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Rare 1970 Arova-Porsche 212 Skibob

Remember the mid-2000s? Vehicle prices have always been high for some of us but it seemed like a person could buy more for their money a couple of decades ago, as in a real Porsche with an engine. That being said, the seller has this 1970 Arova-Porsche 212 Skibob listed here on eBay in Ridgewood, New York, and they’re asking $4,500 or best offer. Yes, those two small skis attach to your feet to help with balance as you swoosh down the ski slope. Or more likely, you would just set this thing up next to your Porsche 911 at a car show. Thanks to PRA4SNW for sending in this tip!

I’m probably wrong about vehicle prices being much lower in the 2000s than they are now, given inflation and incomes, etc. Most of us who were working back then made much less than we do now, so maybe relatively, prices are about the same now as they were in the mid-2000s. One of you with more experience in statistics will hopefully fill in the blanks. What I was trying to get at is that a person could get a real, drivable, usable Porsche car (914? 924?) for $4,500 about 20 years ago. I promise you, no adult beverages were involved with this paragraph!

This is right up my alley, interest-wise. I have a 1980 Chrysler Sno Runner, which was another unusual vehicle made by a car company like this Arova-Porsche Skibob, although the Skibob isn’t powered by anything other than gravity. The body is made of glass fiber-reinforced plastic and all of the bits that make it usable on the slopes are stored inside. It reminds me of my Honda Motocompo, another oddball vehicle made to be carried in the back of a vehicle, as was the case with the Skibob. I can’t imagine a Porsche 911 owner pulling one of these 30-pound Skibobs out of the back of their car in the middle of winter in 1970, putting it together, and then sliding down a hill, but that was the intended purpose.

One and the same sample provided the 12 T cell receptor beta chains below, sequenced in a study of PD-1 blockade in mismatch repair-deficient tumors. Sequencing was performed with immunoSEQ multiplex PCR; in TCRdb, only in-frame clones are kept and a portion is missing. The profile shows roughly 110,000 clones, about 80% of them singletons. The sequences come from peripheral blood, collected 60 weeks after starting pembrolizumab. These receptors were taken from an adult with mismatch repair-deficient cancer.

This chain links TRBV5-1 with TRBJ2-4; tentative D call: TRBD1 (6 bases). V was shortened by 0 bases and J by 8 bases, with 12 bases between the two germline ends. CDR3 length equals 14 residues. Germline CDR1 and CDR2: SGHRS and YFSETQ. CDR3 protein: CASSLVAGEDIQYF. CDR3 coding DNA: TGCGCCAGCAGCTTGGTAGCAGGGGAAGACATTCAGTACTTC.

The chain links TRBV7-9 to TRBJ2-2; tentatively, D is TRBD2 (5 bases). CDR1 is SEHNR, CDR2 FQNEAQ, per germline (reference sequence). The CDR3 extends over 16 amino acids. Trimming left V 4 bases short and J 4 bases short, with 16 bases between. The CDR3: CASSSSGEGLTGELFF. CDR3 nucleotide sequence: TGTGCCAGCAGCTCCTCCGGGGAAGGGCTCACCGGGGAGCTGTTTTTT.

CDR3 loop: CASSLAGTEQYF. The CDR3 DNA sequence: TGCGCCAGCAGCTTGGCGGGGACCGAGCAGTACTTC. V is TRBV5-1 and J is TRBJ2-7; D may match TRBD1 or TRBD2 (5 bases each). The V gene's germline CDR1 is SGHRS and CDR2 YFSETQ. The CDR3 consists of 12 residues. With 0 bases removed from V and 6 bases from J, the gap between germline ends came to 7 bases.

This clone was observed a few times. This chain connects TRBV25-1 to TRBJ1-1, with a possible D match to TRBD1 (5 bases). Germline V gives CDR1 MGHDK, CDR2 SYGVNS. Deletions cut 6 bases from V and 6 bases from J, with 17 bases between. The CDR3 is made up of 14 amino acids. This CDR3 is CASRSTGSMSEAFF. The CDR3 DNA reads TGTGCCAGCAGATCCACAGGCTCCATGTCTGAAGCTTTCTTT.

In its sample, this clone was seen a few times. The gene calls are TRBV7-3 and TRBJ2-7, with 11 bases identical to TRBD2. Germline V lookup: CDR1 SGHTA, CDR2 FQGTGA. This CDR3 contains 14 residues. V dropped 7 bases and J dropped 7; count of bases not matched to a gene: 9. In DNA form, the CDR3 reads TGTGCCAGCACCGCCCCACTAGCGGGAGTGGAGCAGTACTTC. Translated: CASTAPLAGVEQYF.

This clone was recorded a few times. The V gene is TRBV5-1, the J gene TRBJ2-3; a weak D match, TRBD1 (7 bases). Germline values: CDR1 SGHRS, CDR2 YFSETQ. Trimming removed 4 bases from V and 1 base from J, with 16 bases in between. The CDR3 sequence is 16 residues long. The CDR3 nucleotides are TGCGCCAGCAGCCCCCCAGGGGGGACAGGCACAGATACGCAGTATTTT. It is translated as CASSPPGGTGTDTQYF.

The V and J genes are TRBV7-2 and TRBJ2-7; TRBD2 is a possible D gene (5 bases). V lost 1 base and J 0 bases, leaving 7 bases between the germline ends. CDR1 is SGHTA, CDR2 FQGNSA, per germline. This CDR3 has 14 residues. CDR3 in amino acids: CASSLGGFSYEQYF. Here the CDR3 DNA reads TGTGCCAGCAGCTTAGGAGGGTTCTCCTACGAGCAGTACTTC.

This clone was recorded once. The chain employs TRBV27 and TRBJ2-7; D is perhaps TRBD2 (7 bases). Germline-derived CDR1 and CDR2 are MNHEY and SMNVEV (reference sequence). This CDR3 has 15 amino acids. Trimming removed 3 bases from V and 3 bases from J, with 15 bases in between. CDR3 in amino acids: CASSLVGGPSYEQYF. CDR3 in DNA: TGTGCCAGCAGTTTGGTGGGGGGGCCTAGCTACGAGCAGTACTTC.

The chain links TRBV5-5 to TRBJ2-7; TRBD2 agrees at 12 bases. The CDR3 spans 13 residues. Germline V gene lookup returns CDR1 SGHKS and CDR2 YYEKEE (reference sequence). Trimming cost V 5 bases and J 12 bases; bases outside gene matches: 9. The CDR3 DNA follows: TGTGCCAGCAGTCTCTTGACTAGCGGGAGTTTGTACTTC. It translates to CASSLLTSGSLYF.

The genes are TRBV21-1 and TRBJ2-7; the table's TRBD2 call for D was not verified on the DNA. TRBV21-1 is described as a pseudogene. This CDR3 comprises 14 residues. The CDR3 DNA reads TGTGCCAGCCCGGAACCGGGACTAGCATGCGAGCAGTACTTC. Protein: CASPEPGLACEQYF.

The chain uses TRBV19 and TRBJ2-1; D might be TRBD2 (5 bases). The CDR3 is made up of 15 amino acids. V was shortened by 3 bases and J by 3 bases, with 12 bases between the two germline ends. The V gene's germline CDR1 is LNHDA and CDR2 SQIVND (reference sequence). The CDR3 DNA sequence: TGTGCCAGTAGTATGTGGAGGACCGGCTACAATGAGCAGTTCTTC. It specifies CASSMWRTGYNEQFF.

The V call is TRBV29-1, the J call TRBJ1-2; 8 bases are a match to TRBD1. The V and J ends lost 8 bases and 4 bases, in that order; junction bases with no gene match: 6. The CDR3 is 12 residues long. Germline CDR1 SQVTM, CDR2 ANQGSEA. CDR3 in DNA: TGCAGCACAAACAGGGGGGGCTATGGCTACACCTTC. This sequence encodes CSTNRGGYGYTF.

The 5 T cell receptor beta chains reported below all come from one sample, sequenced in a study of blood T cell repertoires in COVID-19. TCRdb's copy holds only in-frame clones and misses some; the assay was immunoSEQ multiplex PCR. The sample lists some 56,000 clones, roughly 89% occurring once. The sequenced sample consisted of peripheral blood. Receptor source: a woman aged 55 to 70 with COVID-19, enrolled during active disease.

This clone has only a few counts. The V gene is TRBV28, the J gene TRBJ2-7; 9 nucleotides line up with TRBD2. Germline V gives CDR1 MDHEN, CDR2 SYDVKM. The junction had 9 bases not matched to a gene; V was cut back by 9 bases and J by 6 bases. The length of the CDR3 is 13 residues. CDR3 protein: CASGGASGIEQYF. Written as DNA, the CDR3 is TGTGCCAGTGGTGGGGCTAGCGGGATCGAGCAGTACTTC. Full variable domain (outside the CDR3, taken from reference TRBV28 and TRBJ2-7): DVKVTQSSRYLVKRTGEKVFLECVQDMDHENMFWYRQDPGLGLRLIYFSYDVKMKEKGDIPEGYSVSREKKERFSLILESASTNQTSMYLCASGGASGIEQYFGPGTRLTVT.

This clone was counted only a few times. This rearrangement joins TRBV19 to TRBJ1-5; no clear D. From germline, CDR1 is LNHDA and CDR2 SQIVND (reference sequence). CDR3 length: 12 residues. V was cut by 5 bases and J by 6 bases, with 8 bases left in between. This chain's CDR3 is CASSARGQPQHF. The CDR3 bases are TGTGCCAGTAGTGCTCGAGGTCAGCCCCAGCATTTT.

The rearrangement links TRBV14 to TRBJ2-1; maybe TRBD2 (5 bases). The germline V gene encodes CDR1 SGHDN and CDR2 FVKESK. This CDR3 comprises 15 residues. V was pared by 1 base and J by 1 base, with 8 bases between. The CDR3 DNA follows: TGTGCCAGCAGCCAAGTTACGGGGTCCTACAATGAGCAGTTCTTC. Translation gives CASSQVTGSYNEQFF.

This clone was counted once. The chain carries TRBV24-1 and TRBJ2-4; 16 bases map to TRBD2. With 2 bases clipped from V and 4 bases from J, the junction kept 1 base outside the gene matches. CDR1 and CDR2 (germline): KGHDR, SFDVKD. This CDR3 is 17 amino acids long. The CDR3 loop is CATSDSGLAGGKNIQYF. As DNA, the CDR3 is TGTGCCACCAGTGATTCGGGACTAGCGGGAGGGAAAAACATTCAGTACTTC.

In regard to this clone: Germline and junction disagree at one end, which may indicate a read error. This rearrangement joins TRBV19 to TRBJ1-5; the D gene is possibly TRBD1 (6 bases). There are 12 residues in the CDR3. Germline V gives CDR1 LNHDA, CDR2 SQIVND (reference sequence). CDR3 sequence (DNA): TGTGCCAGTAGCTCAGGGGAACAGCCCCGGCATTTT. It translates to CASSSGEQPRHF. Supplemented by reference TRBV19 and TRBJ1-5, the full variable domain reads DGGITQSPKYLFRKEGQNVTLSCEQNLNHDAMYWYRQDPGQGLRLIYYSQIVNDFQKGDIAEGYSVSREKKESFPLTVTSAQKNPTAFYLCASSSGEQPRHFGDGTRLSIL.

Prices have varied from the $2,000s to more than double the seller’s asking price recently, so this could be a good buy given the condition that this unusual two-person ski-sled appears to be in. The Arova Group reportedly made a few hundred of these unique non-powered compact gliding vehicles in this more popular blue color but a few examples were made in orange. I’d want one of each. And get one now, prices will never be lower than they are today. Once all of the collector cars are bought up, people start filtering down to these more affordable car-related items so naturally, their prices start to rise. From my middlin’ cypherin’ skills, converting 1970 Deutch Marks to dollars, and then the rise in inflation, I came up with an original cost of around $3,000 in 1970 equivalent U.S. dollars.

For once, I can’t complain about a seller not including an engine photo! This is where the accessories go and you can store your schnapps and whatever other winter necessities will be needed for your silent trip down the ski hill, surrounded by admirers, and/or people just staring at you as if you’ve lost your mind. Speaking of that, they can reportedly get up to 120 mph with an experienced rider. Here’s one on YouTube. Have any of you seen an Arova-Porsche 212 Skibob?